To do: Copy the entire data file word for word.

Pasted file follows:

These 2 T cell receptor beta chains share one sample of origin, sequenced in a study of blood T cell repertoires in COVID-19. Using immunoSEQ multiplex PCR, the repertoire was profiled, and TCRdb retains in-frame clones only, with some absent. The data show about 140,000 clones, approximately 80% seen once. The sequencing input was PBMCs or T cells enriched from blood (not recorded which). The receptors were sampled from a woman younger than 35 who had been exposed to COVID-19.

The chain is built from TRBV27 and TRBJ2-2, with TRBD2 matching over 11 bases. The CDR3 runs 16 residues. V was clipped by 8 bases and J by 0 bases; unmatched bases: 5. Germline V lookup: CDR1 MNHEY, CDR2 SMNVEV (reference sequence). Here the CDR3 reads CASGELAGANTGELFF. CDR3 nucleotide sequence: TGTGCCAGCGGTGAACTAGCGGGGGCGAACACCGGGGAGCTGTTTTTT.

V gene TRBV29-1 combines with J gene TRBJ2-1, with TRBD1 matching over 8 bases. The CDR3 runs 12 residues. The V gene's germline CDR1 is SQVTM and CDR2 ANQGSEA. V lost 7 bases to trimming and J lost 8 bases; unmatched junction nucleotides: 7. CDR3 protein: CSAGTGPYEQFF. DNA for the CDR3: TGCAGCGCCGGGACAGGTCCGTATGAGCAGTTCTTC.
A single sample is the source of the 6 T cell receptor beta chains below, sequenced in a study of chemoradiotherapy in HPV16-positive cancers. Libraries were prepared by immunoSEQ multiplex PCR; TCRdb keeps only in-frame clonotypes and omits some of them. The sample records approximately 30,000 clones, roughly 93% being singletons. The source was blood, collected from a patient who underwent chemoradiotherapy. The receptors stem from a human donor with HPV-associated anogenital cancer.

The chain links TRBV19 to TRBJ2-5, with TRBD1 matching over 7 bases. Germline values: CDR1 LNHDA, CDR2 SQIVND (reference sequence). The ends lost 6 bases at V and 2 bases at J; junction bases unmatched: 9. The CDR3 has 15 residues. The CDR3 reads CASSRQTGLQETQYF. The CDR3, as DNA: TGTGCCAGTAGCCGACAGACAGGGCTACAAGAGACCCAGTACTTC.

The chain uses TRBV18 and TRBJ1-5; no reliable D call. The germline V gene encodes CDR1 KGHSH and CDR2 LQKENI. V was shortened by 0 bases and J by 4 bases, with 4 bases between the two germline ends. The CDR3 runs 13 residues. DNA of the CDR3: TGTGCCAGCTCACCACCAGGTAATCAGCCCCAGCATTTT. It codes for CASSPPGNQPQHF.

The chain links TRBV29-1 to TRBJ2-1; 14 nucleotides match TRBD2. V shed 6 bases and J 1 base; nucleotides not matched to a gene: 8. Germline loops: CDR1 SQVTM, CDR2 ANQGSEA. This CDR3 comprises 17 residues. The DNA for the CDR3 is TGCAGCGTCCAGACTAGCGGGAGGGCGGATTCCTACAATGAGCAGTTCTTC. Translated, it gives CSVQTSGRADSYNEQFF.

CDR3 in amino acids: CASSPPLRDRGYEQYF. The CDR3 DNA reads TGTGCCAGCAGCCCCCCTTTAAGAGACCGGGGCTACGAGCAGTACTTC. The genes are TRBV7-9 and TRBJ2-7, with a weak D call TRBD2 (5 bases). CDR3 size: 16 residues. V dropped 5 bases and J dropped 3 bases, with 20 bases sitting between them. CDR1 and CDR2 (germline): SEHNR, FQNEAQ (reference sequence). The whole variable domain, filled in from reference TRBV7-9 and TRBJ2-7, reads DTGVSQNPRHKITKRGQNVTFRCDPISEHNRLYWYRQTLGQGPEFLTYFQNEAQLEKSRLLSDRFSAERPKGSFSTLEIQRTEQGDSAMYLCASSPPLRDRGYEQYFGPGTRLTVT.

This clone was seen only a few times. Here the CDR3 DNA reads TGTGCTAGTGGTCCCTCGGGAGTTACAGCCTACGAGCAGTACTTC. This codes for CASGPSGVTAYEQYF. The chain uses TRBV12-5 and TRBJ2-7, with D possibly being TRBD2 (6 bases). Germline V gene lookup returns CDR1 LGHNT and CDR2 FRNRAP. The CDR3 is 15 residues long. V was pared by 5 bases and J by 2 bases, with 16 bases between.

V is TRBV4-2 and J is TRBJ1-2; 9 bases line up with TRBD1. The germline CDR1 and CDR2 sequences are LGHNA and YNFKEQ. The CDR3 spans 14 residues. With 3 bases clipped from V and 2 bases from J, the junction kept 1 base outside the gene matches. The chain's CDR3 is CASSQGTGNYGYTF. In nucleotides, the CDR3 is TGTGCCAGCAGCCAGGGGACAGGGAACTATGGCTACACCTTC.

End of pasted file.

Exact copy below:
These 2 T cell receptor beta chains share one sample of origin, sequenced in a study of blood T cell repertoires in COVID-19. Using immunoSEQ multiplex PCR, the repertoire was profiled, and TCRdb retains in-frame clones only, with some absent. The data show about 140,000 clones, approximately 80% seen once. The sequencing input was PBMCs or T cells enriched from blood (not recorded which). The receptors were sampled from a woman younger than 35 who had been exposed to COVID-19.

The chain is built from TRBV27 and TRBJ2-2, with TRBD2 matching over 11 bases. The CDR3 runs 16 residues. V was clipped by 8 bases and J by 0 bases; unmatched bases: 5. Germline V lookup: CDR1 MNHEY, CDR2 SMNVEV (reference sequence). Here the CDR3 reads CASGELAGANTGELFF. CDR3 nucleotide sequence: TGTGCCAGCGGTGAACTAGCGGGGGCGAACACCGGGGAGCTGTTTTTT.

V gene TRBV29-1 combines with J gene TRBJ2-1, with TRBD1 matching over 8 bases. The CDR3 runs 12 residues. The V gene's germline CDR1 is SQVTM and CDR2 ANQGSEA. V lost 7 bases to trimming and J lost 8 bases; unmatched junction nucleotides: 7. CDR3 protein: CSAGTGPYEQFF. DNA for the CDR3: TGCAGCGCCGGGACAGGTCCGTATGAGCAGTTCTTC.
A single sample is the source of the 6 T cell receptor beta chains below, sequenced in a study of chemoradiotherapy in HPV16-positive cancers. Libraries were prepared by immunoSEQ multiplex PCR; TCRdb keeps only in-frame clonotypes and omits some of them. The sample records approximately 30,000 clones, roughly 93% being singletons. The source was blood, collected from a patient who underwent chemoradiotherapy. The receptors stem from a human donor with HPV-associated anogenital cancer.

The chain links TRBV19 to TRBJ2-5, with TRBD1 matching over 7 bases. Germline values: CDR1 LNHDA, CDR2 SQIVND (reference sequence). The ends lost 6 bases at V and 2 bases at J; junction bases unmatched: 9. The CDR3 has 15 residues. The CDR3 reads CASSRQTGLQETQYF. The CDR3, as DNA: TGTGCCAGTAGCCGACAGACAGGGCTACAAGAGACCCAGTACTTC.

The chain uses TRBV18 and TRBJ1-5; no reliable D call. The germline V gene encodes CDR1 KGHSH and CDR2 LQKENI. V was shortened by 0 bases and J by 4 bases, with 4 bases between the two germline ends. The CDR3 runs 13 residues. DNA of the CDR3: TGTGCCAGCTCACCACCAGGTAATCAGCCCCAGCATTTT. It codes for CASSPPGNQPQHF.

The chain links TRBV29-1 to TRBJ2-1; 14 nucleotides match TRBD2. V shed 6 bases and J 1 base; nucleotides not matched to a gene: 8. Germline loops: CDR1 SQVTM, CDR2 ANQGSEA. This CDR3 comprises 17 residues. The DNA for the CDR3 is TGCAGCGTCCAGACTAGCGGGAGGGCGGATTCCTACAATGAGCAGTTCTTC. Translated, it gives CSVQTSGRADSYNEQFF.

CDR3 in amino acids: CASSPPLRDRGYEQYF. The CDR3 DNA reads TGTGCCAGCAGCCCCCCTTTAAGAGACCGGGGCTACGAGCAGTACTTC. The genes are TRBV7-9 and TRBJ2-7, with a weak D call TRBD2 (5 bases). CDR3 size: 16 residues. V dropped 5 bases and J dropped 3 bases, with 20 bases sitting between them. CDR1 and CDR2 (germline): SEHNR, FQNEAQ (reference sequence). The whole variable domain, filled in from reference TRBV7-9 and TRBJ2-7, reads DTGVSQNPRHKITKRGQNVTFRCDPISEHNRLYWYRQTLGQGPEFLTYFQNEAQLEKSRLLSDRFSAERPKGSFSTLEIQRTEQGDSAMYLCASSPPLRDRGYEQYFGPGTRLTVT.

This clone was seen only a few times. Here the CDR3 DNA reads TGTGCTAGTGGTCCCTCGGGAGTTACAGCCTACGAGCAGTACTTC. This codes for CASGPSGVTAYEQYF. The chain uses TRBV12-5 and TRBJ2-7, with D possibly being TRBD2 (6 bases). Germline V gene lookup returns CDR1 LGHNT and CDR2 FRNRAP. The CDR3 is 15 residues long. V was pared by 5 bases and J by 2 bases, with 16 bases between.

V is TRBV4-2 and J is TRBJ1-2; 9 bases line up with TRBD1. The germline CDR1 and CDR2 sequences are LGHNA and YNFKEQ. The CDR3 spans 14 residues. With 3 bases clipped from V and 2 bases from J, the junction kept 1 base outside the gene matches. The chain's CDR3 is CASSQGTGNYGYTF. In nucleotides, the CDR3 is TGTGCCAGCAGCCAGGGGACAGGGAACTATGGCTACACCTTC.